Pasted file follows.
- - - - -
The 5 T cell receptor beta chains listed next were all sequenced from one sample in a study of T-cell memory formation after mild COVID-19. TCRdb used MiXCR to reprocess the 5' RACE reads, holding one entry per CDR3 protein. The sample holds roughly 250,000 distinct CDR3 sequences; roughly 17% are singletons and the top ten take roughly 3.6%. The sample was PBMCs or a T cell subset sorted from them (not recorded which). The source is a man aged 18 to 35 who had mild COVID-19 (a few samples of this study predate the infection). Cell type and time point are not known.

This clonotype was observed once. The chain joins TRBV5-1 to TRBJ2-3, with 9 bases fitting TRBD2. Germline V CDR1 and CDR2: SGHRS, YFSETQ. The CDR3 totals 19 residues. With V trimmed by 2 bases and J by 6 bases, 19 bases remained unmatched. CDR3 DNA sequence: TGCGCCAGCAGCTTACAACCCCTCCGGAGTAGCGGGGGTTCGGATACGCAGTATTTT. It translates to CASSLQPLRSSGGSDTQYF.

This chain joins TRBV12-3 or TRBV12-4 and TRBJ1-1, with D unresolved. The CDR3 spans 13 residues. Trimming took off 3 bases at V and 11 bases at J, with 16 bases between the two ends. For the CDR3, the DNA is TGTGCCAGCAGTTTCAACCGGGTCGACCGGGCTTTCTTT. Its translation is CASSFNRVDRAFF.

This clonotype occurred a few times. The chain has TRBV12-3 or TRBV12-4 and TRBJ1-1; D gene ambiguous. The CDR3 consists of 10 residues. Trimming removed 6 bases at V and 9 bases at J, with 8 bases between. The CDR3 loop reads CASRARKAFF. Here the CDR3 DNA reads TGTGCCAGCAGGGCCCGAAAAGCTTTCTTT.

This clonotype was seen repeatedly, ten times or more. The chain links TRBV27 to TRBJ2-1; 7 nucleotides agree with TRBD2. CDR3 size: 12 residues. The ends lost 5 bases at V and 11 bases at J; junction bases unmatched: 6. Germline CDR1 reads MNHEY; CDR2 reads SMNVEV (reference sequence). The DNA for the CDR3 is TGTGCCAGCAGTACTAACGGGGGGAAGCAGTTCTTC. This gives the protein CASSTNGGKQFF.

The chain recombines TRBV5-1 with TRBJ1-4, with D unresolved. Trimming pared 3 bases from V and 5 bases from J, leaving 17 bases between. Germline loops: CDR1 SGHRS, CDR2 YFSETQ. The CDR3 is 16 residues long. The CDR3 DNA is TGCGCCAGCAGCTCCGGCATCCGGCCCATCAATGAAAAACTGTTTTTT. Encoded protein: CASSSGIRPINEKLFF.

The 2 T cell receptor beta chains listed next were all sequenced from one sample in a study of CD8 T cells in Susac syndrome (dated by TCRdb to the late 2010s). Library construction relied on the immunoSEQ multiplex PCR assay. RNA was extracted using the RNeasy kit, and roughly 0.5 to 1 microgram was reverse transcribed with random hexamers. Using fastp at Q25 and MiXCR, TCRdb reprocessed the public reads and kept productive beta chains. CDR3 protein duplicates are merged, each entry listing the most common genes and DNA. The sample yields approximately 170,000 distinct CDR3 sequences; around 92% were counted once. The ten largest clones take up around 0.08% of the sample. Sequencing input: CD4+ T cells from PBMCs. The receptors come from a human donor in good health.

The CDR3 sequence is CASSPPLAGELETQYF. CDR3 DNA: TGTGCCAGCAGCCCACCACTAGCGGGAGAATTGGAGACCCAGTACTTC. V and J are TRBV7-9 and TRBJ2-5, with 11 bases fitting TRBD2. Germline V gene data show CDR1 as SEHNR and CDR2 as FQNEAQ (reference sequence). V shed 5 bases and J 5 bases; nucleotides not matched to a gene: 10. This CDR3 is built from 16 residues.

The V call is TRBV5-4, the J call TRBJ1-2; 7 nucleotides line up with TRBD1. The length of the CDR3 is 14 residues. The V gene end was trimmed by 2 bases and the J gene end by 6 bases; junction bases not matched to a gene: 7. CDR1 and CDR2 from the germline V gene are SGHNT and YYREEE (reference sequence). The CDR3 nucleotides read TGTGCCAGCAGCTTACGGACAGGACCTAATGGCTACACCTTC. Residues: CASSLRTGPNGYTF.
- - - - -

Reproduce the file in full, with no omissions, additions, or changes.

The 5 T cell receptor beta chains listed next were all sequenced from one sample in a study of T-cell memory formation after mild COVID-19. TCRdb used MiXCR to reprocess the 5' RACE reads, holding one entry per CDR3 protein. The sample holds roughly 250,000 distinct CDR3 sequences; roughly 17% are singletons and the top ten take roughly 3.6%. The sample was PBMCs or a T cell subset sorted from them (not recorded which). The source is a man aged 18 to 35 who had mild COVID-19 (a few samples of this study predate the infection). Cell type and time point are not known.

This clonotype was observed once. The chain joins TRBV5-1 to TRBJ2-3, with 9 bases fitting TRBD2. Germline V CDR1 and CDR2: SGHRS, YFSETQ. The CDR3 totals 19 residues. With V trimmed by 2 bases and J by 6 bases, 19 bases remained unmatched. CDR3 DNA sequence: TGCGCCAGCAGCTTACAACCCCTCCGGAGTAGCGGGGGTTCGGATACGCAGTATTTT. It translates to CASSLQPLRSSGGSDTQYF.

This chain joins TRBV12-3 or TRBV12-4 and TRBJ1-1, with D unresolved. The CDR3 spans 13 residues. Trimming took off 3 bases at V and 11 bases at J, with 16 bases between the two ends. For the CDR3, the DNA is TGTGCCAGCAGTTTCAACCGGGTCGACCGGGCTTTCTTT. Its translation is CASSFNRVDRAFF.

This clonotype occurred a few times. The chain has TRBV12-3 or TRBV12-4 and TRBJ1-1; D gene ambiguous. The CDR3 consists of 10 residues. Trimming removed 6 bases at V and 9 bases at J, with 8 bases between. The CDR3 loop reads CASRARKAFF. Here the CDR3 DNA reads TGTGCCAGCAGGGCCCGAAAAGCTTTCTTT.

This clonotype was seen repeatedly, ten times or more. The chain links TRBV27 to TRBJ2-1; 7 nucleotides agree with TRBD2. CDR3 size: 12 residues. The ends lost 5 bases at V and 11 bases at J; junction bases unmatched: 6. Germline CDR1 reads MNHEY; CDR2 reads SMNVEV (reference sequence). The DNA for the CDR3 is TGTGCCAGCAGTACTAACGGGGGGAAGCAGTTCTTC. This gives the protein CASSTNGGKQFF.

The chain recombines TRBV5-1 with TRBJ1-4, with D unresolved. Trimming pared 3 bases from V and 5 bases from J, leaving 17 bases between. Germline loops: CDR1 SGHRS, CDR2 YFSETQ. The CDR3 is 16 residues long. The CDR3 DNA is TGCGCCAGCAGCTCCGGCATCCGGCCCATCAATGAAAAACTGTTTTTT. Encoded protein: CASSSGIRPINEKLFF.

The 2 T cell receptor beta chains listed next were all sequenced from one sample in a study of CD8 T cells in Susac syndrome (dated by TCRdb to the late 2010s). Library construction relied on the immunoSEQ multiplex PCR assay. RNA was extracted using the RNeasy kit, and roughly 0.5 to 1 microgram was reverse transcribed with random hexamers. Using fastp at Q25 and MiXCR, TCRdb reprocessed the public reads and kept productive beta chains. CDR3 protein duplicates are merged, each entry listing the most common genes and DNA. The sample yields approximately 170,000 distinct CDR3 sequences; around 92% were counted once. The ten largest clones take up around 0.08% of the sample. Sequencing input: CD4+ T cells from PBMCs. The receptors come from a human donor in good health.

The CDR3 sequence is CASSPPLAGELETQYF. CDR3 DNA: TGTGCCAGCAGCCCACCACTAGCGGGAGAATTGGAGACCCAGTACTTC. V and J are TRBV7-9 and TRBJ2-5, with 11 bases fitting TRBD2. Germline V gene data show CDR1 as SEHNR and CDR2 as FQNEAQ (reference sequence). V shed 5 bases and J 5 bases; nucleotides not matched to a gene: 10. This CDR3 is built from 16 residues.

The V call is TRBV5-4, the J call TRBJ1-2; 7 nucleotides line up with TRBD1. The length of the CDR3 is 14 residues. The V gene end was trimmed by 2 bases and the J gene end by 6 bases; junction bases not matched to a gene: 7. CDR1 and CDR2 from the germline V gene are SGHNT and YYREEE (reference sequence). The CDR3 nucleotides read TGTGCCAGCAGCTTACGGACAGGACCTAATGGCTACACCTTC. Residues: CASSLRTGPNGYTF.